A telegraph pole, thought to be Britain’s oldest working example, has been retired after 119 years.
Dated 1894, it was used to hold telegraph wires before a telephone exchange opened 0n Kirkwall, Orkney, in 1923. It will go to the Orkney Museum.
“We are delighted to have donate such a significant object to Orkney Museum, where it will be protected for future generations of local people to enjoy,” said BT’s Head of Heritage.
The future generations of locals of Orkney local people will certainly have something to look forward to — enjoyment of looking at a 119-year-old telegraph pole.
Enjoying looking at a 119-year-old telegraph us right up our alley. Truly “Celebrating the Ordinary.” Safe excitement indeed.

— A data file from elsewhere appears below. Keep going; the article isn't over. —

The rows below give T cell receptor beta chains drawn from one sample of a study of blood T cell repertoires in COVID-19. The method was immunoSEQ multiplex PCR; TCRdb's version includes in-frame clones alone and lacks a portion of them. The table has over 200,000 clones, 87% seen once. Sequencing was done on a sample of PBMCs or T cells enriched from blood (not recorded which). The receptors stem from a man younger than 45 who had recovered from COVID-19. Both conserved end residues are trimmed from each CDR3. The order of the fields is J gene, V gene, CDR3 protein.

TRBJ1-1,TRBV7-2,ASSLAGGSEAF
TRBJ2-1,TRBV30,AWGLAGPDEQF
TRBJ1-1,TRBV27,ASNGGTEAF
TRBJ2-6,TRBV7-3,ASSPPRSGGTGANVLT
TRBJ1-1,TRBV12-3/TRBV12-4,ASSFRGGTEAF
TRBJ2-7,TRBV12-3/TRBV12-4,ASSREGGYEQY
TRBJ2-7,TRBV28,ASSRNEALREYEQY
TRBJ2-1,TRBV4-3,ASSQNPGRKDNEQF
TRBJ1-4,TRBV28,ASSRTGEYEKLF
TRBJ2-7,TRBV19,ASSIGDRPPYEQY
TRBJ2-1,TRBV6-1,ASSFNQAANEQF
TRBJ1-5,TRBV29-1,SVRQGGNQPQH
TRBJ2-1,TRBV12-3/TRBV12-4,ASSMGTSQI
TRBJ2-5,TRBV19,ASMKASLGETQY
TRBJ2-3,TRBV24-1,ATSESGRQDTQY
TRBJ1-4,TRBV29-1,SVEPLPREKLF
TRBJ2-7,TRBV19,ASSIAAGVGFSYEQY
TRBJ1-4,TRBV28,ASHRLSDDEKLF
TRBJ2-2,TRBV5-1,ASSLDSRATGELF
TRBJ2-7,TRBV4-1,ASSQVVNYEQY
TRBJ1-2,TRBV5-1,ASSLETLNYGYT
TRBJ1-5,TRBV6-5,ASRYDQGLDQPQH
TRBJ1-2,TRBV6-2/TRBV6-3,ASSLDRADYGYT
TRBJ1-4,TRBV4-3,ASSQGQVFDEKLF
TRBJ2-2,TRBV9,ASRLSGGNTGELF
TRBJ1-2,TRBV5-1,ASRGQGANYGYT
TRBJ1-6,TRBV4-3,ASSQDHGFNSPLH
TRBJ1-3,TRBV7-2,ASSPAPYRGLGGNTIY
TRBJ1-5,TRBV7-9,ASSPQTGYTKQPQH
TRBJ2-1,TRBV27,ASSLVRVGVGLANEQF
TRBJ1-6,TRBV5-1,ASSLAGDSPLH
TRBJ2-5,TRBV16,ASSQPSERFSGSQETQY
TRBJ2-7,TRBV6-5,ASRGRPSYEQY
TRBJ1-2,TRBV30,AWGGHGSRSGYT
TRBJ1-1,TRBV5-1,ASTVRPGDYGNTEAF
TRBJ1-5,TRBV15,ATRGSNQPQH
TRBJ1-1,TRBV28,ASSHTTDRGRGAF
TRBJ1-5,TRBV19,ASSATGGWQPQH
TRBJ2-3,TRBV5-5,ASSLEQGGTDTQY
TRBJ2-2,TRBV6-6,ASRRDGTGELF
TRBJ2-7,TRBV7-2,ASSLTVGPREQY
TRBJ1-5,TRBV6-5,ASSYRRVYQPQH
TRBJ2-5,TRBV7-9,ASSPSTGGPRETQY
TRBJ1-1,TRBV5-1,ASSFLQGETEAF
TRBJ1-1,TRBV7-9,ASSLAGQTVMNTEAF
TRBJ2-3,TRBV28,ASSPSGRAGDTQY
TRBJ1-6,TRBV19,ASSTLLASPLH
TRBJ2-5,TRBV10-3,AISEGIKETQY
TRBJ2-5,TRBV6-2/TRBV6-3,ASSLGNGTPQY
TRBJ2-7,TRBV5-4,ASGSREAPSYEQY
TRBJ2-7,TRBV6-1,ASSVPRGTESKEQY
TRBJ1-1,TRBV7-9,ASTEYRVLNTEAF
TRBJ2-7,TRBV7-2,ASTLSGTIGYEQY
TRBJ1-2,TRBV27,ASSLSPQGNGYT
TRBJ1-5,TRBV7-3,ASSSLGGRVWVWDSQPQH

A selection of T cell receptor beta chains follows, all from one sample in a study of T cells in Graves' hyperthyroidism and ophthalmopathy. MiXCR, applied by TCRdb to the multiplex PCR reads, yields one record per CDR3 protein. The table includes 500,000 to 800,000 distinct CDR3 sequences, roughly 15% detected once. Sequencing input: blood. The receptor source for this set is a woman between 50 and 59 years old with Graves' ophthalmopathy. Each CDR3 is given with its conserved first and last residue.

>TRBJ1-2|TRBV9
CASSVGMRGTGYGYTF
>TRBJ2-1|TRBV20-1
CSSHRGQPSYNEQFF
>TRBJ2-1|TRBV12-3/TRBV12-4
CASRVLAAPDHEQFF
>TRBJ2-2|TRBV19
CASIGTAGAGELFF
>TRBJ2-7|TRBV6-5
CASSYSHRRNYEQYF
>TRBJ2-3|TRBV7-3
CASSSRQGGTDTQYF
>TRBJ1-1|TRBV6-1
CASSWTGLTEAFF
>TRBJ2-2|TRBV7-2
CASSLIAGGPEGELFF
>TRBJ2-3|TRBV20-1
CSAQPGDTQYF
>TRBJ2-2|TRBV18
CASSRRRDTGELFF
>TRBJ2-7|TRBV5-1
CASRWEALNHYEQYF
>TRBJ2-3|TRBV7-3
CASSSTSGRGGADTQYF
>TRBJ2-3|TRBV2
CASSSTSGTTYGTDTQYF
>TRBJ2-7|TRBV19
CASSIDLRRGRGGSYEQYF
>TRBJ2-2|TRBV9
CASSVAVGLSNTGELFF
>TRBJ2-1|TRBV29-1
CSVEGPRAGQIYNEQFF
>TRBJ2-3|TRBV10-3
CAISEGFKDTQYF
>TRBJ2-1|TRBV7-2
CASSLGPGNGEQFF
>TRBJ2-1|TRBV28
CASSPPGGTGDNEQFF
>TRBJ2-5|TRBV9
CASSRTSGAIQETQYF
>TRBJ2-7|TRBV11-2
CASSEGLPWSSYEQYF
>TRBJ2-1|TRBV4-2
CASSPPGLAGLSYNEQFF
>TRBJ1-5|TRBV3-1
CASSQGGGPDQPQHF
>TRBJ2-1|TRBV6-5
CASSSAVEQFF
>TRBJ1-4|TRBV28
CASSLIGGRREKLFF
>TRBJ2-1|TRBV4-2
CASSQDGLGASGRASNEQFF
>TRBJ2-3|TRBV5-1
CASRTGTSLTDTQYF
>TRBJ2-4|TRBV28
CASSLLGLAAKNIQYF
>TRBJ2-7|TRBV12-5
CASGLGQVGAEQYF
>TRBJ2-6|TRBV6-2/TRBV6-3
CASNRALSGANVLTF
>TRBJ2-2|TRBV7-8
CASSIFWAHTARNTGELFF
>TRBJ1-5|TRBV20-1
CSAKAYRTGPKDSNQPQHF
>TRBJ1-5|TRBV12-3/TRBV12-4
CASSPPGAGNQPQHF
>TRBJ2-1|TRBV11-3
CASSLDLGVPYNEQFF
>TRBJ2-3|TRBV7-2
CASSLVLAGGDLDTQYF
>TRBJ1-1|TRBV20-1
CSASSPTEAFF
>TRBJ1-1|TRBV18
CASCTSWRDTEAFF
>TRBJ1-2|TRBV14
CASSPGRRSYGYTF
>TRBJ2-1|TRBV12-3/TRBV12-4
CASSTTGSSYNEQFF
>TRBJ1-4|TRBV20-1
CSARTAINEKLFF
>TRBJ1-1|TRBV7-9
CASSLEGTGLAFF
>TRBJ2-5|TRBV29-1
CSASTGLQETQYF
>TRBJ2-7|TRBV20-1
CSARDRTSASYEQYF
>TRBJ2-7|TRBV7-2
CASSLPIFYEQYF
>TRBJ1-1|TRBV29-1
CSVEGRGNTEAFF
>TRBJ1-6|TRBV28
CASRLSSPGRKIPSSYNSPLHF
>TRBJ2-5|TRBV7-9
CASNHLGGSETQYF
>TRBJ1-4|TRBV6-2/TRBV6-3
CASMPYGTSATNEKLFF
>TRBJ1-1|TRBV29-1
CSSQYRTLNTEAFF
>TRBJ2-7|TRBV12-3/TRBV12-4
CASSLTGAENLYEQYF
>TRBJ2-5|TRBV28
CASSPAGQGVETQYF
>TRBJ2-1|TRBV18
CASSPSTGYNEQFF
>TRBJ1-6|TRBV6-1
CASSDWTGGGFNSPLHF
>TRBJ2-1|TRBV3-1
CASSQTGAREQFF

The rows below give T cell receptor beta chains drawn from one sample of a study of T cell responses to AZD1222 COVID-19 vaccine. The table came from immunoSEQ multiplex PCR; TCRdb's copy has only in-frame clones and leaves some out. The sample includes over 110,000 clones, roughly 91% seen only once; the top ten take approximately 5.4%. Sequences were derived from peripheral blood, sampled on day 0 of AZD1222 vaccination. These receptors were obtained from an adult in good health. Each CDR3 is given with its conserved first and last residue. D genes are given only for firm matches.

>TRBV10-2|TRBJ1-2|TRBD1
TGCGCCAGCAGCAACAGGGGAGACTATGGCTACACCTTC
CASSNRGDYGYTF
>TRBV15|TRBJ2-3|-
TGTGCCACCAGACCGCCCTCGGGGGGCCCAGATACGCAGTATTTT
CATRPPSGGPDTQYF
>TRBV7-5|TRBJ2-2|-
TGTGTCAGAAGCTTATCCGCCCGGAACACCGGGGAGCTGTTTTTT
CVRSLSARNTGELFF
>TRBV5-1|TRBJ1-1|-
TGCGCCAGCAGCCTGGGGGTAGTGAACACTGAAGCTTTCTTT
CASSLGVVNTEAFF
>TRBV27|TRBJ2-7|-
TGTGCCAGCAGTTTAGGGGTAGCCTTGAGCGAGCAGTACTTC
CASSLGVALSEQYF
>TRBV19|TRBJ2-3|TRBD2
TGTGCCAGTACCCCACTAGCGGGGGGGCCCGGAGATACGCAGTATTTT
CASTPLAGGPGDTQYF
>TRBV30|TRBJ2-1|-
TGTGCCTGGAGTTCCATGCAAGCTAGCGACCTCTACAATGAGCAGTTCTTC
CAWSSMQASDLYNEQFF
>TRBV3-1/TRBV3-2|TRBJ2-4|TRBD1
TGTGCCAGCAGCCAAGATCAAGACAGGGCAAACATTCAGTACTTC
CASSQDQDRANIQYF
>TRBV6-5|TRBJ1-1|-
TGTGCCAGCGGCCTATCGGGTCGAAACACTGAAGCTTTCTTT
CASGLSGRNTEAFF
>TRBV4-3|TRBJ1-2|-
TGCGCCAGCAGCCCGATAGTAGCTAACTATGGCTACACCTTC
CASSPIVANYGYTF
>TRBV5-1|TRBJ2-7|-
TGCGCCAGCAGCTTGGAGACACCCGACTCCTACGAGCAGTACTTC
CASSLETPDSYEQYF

Orkney Museum is currently closed for renovations.
Read more on BBC News: http://www.bbc.co.uk/news/uk-scotland-north-east-orkney-shetland-22786025
There’s a sentence in BBC’s article we don’t understand: “The only reason we had to take it down was because some of the markings we use to check poles are standing safely had weathered away.”
Perhaps there’s a word missing, the word “whether”? “ They meant to say “ . . . some of the markings we use to check whether poles are standing safely had weathered away”?
Couldn’t they have fixed the markings instead of taking the pole down?